Her Campus Logo Her Campus Logo

How to Answer Your Family’s Questions When You Are Still Unsure How You Feel About College

This article is written by a student writer from the Her Campus at Tufts chapter.

Parent’s weekend and Thanksgiving break are just around the corner. This might bring up a lot of feelings, especially if you’re in your freshman year, like myself. On the one hand, we are excited to see our family, show them around campus and our favorite spots, and go home and sleep in our own beds. On the other hand, however, it can bring up a lot of feelings about family expectations. For me, at least, it feels like there is a lot of pressure to have the time of your life starting college; to have exciting stories about parties and all the amazing friends you’ve made, and your fascinating classes and professors. But as I’m realizing, during the first few months of college, most of us are not thriving. Sure, we’ve had some fun experiences, made some new friends, and tried some new classes, but it’s a really overwhelming time where we are trying to make friends and finding it more difficult than expected, trying to find our place and struggling, trying to figure out a major and realizing we now know less about what we wanted to do than before college. As of this point, I am still figuring out how I’m feeling, and I feel like a lot of others are as well.

This can make visiting family and coming home a little daunting. You might be seeing your cousins and aunts and uncles and grandparents, and you know they want to hear all about your first few weeks. How much do you share? How do you answer their probing questions without sending yourself into a full on existential crisis? For me, planning ahead always eases my anxieties, so I am going to plan some common questions we might be asked, and brainstorm some good ways to answer them.

“Have you decided on a major?”

Most of the adults will be dying to know what you’ve decided on studying, as if you should know for sure by your second month of college. If you are like me, however, you’ve come to college and suddenly realized 20 more possibilities for pathways you didn’t know existed before. How do you tell your pragmatic, lawyer grandpa and helicopter parent aunt that you are still trying out a variety of classes before you decide on a major? I think the best way to do this would be to pick one topic you are interested in, and decide that will be your answer, rather than hemming and hawing about different possibilities. You can respond with something like, “Well I haven’t declared yet, but I am really loving my chemistry class,” or “I am very interested in the psychology department.” You don’t have to give them an exact answer, but giving them one specific topic that you currently enjoy will give them something to categorize in their minds as your path of study, and will likely satisfy their question.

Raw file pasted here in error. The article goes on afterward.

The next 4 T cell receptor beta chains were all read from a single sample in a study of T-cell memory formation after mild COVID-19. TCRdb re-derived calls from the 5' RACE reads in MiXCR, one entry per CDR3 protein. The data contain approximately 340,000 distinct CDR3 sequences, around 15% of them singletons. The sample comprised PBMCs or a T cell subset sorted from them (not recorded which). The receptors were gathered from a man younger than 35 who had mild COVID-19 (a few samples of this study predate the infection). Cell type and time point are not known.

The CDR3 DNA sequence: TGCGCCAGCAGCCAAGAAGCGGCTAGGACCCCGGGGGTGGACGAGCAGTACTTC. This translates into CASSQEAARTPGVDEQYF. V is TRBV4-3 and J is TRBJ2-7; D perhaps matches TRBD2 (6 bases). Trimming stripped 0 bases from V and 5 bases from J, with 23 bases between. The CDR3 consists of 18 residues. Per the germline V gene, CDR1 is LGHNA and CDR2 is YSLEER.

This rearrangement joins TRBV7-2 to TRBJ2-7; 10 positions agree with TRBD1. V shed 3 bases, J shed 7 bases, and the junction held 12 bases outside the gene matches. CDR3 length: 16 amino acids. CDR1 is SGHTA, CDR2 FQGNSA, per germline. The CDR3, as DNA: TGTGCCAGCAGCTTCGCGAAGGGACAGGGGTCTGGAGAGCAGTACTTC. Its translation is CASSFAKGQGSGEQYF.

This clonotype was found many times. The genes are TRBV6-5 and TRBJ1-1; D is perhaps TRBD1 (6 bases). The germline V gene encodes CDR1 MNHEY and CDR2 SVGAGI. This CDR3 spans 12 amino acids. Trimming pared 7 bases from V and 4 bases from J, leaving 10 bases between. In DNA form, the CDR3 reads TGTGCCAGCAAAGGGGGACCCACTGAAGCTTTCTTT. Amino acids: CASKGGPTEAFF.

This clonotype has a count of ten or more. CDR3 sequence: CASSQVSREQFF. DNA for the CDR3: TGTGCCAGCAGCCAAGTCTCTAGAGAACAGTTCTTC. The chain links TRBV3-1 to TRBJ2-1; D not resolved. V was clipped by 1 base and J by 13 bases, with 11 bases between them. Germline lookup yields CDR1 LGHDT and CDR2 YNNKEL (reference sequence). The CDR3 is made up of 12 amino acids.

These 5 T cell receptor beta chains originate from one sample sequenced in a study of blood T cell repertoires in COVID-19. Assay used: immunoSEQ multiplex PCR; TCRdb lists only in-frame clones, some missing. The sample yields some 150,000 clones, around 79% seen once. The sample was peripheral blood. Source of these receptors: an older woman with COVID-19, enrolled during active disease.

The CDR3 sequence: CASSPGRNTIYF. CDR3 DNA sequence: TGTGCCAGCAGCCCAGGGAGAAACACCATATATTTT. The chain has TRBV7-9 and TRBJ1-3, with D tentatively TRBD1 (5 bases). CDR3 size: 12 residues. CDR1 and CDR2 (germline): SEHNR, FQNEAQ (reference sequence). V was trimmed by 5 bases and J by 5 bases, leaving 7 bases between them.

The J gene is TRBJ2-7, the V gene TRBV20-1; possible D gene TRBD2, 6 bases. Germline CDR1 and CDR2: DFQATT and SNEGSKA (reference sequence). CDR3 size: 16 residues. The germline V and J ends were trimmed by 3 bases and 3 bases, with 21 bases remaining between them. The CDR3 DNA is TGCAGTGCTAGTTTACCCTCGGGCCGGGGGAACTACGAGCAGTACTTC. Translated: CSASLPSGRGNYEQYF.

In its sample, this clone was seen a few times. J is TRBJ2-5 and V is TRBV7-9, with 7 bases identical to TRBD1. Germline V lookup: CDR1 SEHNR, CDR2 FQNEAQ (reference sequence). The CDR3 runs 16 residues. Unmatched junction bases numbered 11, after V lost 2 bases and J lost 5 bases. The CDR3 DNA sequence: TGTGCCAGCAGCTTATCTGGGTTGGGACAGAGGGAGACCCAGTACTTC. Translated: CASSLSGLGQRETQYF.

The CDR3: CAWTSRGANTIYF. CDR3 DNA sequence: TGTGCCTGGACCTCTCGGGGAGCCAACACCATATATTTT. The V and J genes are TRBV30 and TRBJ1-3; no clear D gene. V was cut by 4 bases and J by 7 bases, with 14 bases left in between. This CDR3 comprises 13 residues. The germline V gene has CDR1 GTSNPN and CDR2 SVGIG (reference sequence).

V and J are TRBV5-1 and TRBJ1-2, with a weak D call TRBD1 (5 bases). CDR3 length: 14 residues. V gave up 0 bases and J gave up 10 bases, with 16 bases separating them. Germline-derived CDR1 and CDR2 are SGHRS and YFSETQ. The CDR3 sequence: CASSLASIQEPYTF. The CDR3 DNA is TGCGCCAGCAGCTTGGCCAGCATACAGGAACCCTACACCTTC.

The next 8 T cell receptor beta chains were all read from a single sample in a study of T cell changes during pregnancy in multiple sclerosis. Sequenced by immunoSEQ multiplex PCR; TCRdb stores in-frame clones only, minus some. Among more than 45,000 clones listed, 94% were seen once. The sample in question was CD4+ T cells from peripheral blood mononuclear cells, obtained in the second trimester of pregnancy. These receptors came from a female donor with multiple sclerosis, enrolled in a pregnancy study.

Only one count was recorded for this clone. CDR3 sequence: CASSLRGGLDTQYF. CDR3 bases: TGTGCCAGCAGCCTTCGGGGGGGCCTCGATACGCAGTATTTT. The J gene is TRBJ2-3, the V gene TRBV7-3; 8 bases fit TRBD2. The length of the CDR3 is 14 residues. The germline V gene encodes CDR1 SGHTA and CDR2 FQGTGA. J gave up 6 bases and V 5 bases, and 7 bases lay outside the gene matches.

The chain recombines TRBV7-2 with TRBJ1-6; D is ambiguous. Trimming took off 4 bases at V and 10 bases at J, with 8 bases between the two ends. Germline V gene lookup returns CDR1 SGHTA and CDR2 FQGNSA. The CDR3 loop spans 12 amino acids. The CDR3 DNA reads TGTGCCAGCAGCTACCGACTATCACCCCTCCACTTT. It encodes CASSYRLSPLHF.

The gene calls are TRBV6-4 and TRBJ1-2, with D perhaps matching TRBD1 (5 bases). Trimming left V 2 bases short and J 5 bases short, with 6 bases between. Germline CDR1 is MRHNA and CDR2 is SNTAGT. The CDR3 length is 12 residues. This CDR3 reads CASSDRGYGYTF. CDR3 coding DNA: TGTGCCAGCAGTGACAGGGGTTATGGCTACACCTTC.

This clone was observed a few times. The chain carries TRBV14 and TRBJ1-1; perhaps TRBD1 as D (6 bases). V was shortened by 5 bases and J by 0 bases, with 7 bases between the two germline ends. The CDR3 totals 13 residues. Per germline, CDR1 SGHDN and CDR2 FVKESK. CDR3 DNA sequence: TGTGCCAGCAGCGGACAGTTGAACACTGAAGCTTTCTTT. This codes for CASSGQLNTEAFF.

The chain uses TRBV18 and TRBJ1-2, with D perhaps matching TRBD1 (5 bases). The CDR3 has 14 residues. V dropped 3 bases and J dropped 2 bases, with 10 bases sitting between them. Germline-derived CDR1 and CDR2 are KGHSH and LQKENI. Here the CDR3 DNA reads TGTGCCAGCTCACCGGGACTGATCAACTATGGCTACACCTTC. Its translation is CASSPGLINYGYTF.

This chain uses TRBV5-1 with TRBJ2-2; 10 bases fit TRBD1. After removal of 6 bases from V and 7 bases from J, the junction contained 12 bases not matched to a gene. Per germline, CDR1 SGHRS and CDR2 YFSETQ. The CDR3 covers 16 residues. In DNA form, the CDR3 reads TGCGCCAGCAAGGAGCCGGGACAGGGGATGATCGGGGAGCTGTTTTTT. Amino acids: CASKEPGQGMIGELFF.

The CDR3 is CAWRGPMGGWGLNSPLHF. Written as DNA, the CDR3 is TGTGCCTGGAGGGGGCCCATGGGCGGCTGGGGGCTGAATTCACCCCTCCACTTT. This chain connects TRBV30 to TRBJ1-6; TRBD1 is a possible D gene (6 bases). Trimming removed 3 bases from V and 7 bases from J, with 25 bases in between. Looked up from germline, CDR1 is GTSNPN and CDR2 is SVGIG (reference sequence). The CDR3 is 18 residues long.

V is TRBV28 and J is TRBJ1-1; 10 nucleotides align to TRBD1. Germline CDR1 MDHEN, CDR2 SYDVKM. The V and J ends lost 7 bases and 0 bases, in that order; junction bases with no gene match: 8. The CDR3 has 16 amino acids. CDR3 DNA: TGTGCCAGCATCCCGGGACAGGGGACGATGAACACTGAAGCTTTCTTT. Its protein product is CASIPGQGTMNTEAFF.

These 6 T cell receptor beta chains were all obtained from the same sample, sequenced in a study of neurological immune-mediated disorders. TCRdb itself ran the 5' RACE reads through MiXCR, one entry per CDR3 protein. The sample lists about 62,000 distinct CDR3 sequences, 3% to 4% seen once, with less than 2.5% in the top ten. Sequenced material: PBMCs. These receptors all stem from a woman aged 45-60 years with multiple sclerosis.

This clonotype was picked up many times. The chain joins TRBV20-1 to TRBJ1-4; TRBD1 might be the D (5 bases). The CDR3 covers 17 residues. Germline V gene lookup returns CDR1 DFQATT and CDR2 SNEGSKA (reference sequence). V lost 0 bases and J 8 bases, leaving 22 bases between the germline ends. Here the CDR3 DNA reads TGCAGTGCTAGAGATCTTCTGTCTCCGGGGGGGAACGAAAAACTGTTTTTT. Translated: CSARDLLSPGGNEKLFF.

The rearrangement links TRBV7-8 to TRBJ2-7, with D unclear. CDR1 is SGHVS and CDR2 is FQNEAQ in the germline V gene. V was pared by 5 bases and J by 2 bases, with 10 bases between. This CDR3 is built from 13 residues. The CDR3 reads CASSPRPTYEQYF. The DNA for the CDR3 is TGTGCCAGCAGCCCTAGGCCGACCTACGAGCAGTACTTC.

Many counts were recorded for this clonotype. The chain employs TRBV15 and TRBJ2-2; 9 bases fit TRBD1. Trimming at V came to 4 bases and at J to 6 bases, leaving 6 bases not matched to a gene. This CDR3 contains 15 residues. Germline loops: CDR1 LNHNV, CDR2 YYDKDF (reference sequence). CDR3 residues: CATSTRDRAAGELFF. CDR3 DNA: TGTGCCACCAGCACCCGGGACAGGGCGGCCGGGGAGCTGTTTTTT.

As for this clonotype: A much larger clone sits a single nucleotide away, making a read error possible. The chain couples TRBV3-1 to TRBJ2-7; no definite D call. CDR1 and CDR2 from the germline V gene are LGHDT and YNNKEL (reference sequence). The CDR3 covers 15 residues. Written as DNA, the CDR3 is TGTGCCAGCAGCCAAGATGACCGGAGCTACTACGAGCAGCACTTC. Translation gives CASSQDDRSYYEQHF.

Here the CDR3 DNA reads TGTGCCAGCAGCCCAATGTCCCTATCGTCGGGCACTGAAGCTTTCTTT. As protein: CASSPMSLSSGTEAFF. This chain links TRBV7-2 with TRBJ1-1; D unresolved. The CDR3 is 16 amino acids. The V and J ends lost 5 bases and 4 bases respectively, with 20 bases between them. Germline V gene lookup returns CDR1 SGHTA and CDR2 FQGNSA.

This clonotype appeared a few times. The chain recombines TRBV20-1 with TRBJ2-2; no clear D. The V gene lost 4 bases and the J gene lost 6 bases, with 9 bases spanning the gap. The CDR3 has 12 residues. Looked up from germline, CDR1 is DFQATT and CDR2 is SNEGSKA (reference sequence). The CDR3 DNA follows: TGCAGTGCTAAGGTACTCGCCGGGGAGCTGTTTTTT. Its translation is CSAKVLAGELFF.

“Can you make any money with that major?”

If you are like me, a humanities person, you’ve likely gotten this question way too many times. Us creatives often get judged for our major choices, especially from older family members. However, it would be ridiculous for us to know exactly what career path we are taking in freshman year. Just clear this up with your family by expressing how many different job opportunities can come that you don’t even know exist, and that you are focusing on finding paths that interest you right now. Some aggressive family members will never be satisfied, but just try to change the conversation; afterall, it isn’t really their business to tell you what or what not to study.

“Who is your best friend?”

Even though we meet and encounter hundreds of new people in the first few weeks of college, making close friends is a daunting task, and the idea of having a best friend after the first month is unattainable for many of us. We’ve met and made many new friends, but making a best friend takes time and it’s okay if we feel like we haven’t found our group yet. The problem with this question is it may bring up insecurities and comparisons to others’ experiences making friends, and this is not a good feeling. If you can’t think of someone to name when answering this question, try just saying “I’ve met a lot of awesome people, I can’t quite pick just one.” Even if this may be an exaggeration, it will be understood by the curious family member, and won’t urge them to pry about “why” you feel unsure about friends.

“Are you still dating *insert high school partner*?”

Thanks for reminding me of the pain, Grandma. This can be a very awkward question if you and your high school relationship broke up before or even during college. I have several friends still dealing with heartbreak and loneliness after saying goodbye to their long-term partner before college. This is pretty much a question we don’t even want to hear, so if you have a good relationship with your parents, maybe have them clear up confusion about your relationship status before you come home to be sure you don’t have to go through the awkward explaining.

“Why did you choose a school so far away from your family?”

Try to empathize with this question. A family member who passive aggressively asks this is usually coming from a place of loving and missing you. Even if you were eager to get out of town, do not tell them this. Just express your interest in the school you are attending, or wanting to explore a new city. If you want, ease their minds by telling them you miss them as well.

Julia grew up in Maryland, but spent 3 years in Barcelona during highschool. She is a member of the Tufts class of 2023, and plans on studying community health and child development.